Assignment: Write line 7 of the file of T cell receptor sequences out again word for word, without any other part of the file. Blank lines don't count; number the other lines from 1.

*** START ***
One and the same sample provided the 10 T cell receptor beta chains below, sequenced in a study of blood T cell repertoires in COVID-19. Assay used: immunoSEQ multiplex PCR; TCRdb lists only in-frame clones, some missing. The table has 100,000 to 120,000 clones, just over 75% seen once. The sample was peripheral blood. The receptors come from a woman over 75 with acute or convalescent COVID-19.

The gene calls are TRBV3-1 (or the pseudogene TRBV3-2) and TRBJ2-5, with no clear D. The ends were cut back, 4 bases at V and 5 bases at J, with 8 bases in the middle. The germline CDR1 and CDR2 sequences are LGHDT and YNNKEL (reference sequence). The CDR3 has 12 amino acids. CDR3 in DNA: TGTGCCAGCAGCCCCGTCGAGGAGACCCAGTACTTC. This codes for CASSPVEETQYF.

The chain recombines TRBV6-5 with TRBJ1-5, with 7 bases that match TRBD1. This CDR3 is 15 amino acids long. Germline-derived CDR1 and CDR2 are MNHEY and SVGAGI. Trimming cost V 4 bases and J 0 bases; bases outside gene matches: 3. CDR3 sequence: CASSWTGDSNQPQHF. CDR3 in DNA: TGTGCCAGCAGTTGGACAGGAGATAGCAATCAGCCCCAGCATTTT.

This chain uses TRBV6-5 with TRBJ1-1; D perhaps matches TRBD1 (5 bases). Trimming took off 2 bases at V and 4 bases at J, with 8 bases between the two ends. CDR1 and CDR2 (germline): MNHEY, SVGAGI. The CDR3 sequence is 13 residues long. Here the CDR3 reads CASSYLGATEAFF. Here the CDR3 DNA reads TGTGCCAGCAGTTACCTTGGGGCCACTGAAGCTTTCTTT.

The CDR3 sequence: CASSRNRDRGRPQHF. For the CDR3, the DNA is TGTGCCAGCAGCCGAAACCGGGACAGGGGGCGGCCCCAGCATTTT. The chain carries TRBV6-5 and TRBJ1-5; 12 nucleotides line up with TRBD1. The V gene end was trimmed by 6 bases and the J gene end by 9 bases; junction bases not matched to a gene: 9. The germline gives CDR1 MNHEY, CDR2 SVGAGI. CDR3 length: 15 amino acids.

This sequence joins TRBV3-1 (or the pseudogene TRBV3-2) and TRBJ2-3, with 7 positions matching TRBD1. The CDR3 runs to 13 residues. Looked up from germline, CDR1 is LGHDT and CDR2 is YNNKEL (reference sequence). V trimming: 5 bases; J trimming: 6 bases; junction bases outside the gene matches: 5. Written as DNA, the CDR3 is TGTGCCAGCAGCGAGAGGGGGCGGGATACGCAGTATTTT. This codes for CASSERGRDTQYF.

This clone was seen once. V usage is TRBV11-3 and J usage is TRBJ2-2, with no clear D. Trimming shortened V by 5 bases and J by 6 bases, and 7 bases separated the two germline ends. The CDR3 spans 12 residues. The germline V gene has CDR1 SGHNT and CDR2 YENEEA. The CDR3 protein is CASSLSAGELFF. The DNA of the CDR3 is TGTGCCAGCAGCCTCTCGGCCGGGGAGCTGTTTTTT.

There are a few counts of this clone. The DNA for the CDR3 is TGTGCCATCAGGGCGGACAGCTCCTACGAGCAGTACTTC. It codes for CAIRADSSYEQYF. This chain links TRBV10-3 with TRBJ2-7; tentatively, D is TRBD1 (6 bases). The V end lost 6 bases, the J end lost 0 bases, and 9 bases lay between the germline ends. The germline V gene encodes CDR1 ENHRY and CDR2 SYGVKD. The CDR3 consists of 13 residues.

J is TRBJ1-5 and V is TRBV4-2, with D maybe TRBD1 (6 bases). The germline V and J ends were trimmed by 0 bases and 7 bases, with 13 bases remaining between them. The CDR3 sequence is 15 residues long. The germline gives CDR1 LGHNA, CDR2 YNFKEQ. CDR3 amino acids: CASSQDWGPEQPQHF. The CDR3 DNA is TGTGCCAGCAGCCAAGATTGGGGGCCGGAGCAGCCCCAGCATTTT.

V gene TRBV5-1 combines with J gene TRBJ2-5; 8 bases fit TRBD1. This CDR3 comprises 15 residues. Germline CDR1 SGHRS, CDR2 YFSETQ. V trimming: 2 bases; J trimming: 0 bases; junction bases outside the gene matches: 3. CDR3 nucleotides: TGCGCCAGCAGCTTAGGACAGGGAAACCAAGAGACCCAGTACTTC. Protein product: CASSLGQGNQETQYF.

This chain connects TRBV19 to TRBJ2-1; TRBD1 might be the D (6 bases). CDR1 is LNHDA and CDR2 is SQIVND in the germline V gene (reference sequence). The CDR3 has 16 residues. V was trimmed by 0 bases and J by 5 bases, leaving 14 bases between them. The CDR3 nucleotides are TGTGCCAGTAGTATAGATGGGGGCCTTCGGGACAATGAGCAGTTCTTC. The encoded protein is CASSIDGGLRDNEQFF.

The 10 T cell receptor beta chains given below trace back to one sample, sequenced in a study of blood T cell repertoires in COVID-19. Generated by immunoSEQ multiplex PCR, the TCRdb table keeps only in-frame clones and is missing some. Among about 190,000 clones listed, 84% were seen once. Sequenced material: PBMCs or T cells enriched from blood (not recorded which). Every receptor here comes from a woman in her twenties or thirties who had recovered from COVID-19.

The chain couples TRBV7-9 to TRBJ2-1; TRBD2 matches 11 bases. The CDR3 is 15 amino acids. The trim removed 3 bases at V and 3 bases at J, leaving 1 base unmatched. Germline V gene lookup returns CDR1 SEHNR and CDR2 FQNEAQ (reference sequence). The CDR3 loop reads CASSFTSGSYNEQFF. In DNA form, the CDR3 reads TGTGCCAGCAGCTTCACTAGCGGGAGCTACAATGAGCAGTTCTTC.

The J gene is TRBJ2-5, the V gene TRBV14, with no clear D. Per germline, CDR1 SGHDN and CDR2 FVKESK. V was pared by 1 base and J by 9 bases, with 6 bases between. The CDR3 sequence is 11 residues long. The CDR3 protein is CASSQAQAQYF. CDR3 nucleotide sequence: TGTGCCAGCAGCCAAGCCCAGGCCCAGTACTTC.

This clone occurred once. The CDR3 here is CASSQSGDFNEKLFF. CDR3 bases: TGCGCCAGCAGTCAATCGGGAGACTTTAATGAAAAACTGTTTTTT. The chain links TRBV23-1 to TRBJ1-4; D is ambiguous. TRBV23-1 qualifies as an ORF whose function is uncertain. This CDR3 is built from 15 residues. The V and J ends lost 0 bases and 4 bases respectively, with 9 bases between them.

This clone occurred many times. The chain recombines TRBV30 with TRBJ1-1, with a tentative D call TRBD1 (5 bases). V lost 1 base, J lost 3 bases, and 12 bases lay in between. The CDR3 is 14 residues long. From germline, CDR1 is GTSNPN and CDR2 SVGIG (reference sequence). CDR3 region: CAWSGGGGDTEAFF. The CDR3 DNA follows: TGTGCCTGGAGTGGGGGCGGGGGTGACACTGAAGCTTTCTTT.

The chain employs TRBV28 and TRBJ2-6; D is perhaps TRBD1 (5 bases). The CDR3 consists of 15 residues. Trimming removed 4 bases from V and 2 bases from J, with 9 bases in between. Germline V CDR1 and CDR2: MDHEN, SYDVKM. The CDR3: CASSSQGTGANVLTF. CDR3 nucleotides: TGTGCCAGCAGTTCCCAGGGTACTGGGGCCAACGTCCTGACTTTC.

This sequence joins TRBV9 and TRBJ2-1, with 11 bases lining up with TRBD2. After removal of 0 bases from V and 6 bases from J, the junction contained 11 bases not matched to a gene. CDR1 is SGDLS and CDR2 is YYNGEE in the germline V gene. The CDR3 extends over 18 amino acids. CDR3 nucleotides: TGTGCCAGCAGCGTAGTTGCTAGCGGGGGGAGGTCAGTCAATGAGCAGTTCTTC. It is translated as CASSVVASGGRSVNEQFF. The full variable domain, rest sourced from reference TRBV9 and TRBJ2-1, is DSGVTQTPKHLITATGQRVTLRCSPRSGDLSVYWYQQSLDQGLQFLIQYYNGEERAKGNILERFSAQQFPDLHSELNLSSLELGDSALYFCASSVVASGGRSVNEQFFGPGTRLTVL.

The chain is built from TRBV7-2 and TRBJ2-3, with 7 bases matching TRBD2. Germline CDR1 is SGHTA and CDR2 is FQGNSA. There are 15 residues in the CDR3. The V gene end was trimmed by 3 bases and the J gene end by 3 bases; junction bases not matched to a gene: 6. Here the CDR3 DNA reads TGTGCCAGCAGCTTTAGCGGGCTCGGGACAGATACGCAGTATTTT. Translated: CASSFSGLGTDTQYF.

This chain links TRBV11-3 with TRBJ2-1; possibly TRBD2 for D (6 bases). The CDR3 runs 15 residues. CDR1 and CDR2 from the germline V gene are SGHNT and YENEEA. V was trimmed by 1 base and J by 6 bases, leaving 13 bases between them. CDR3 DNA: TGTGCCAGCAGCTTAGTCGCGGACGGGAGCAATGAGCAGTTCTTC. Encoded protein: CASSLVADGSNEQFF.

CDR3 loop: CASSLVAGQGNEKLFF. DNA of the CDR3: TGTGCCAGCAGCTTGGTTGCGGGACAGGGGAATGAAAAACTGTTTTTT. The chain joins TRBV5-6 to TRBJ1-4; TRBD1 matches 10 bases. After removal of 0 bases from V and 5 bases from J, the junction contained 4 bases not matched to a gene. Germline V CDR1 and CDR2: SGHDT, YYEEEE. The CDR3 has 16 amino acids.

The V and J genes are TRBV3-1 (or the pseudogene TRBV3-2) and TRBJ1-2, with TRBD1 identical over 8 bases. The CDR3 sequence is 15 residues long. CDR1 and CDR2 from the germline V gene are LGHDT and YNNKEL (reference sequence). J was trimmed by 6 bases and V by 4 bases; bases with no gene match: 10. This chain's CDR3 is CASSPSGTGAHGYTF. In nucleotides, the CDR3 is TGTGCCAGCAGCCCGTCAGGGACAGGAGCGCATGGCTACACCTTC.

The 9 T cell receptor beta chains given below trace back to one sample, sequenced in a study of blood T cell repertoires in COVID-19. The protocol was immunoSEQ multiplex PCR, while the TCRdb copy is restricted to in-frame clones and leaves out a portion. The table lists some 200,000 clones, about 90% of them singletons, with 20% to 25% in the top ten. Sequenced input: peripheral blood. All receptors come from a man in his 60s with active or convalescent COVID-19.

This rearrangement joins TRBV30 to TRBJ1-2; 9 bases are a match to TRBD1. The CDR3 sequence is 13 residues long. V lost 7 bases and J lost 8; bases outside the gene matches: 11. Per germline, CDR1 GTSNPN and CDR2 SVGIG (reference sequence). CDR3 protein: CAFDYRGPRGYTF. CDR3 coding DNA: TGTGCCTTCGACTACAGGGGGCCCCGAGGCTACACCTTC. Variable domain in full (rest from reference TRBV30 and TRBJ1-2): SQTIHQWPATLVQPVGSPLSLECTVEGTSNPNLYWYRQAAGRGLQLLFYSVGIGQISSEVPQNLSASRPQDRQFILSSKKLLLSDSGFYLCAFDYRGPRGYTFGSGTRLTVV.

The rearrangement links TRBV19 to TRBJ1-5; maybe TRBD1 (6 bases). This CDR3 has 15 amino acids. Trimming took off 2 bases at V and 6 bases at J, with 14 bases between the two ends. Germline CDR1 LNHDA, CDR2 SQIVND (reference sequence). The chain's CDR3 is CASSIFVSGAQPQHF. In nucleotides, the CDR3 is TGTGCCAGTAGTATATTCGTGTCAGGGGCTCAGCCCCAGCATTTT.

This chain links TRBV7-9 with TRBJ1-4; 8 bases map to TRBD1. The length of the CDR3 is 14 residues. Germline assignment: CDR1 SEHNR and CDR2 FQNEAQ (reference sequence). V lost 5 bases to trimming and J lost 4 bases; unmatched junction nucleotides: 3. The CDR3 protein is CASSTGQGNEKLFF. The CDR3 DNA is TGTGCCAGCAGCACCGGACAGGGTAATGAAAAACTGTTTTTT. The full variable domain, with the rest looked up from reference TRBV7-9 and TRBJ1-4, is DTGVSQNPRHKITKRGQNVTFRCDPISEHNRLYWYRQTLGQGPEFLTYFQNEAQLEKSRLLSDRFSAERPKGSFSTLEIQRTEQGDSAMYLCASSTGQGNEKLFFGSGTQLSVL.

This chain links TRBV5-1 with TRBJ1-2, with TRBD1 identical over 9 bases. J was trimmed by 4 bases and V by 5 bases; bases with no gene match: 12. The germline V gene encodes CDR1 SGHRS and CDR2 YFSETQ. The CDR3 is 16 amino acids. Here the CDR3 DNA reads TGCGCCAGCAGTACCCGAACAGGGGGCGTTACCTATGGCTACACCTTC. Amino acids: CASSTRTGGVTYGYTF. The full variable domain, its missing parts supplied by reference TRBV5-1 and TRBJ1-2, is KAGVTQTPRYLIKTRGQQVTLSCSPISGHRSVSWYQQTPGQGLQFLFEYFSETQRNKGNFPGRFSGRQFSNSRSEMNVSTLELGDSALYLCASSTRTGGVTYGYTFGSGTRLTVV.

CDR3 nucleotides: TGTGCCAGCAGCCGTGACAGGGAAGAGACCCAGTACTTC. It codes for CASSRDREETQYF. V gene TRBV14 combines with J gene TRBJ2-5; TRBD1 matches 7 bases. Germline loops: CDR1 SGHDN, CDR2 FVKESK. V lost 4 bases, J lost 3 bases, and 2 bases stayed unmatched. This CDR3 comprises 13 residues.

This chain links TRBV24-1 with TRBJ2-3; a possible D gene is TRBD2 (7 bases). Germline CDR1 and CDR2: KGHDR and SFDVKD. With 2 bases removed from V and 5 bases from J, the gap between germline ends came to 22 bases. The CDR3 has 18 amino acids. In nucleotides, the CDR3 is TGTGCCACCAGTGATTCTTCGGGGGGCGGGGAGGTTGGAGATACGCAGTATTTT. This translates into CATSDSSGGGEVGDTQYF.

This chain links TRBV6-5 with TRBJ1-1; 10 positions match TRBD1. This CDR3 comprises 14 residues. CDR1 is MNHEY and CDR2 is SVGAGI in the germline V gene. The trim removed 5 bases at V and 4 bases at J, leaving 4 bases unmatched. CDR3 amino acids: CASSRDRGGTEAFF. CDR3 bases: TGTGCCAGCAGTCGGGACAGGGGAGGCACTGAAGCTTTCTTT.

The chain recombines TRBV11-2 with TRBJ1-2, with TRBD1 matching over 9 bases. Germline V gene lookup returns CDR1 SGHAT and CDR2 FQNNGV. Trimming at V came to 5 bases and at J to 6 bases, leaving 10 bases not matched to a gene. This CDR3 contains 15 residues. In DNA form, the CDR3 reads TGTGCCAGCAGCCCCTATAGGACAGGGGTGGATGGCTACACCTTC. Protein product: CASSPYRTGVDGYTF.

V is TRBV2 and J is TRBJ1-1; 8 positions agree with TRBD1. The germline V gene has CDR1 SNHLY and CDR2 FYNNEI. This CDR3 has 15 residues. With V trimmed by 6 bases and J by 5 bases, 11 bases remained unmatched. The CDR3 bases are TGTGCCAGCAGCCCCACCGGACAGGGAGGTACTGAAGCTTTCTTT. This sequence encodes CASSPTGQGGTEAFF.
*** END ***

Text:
This clone was seen once. V usage is TRBV11-3 and J usage is TRBJ2-2, with no clear D. Trimming shortened V by 5 bases and J by 6 bases, and 7 bases separated the two germline ends. The CDR3 spans 12 residues. The germline V gene has CDR1 SGHNT and CDR2 YENEEA. The CDR3 protein is CASSLSAGELFF. The DNA of the CDR3 is TGTGCCAGCAGCCTCTCGGCCGGGGAGCTGTTTTTT.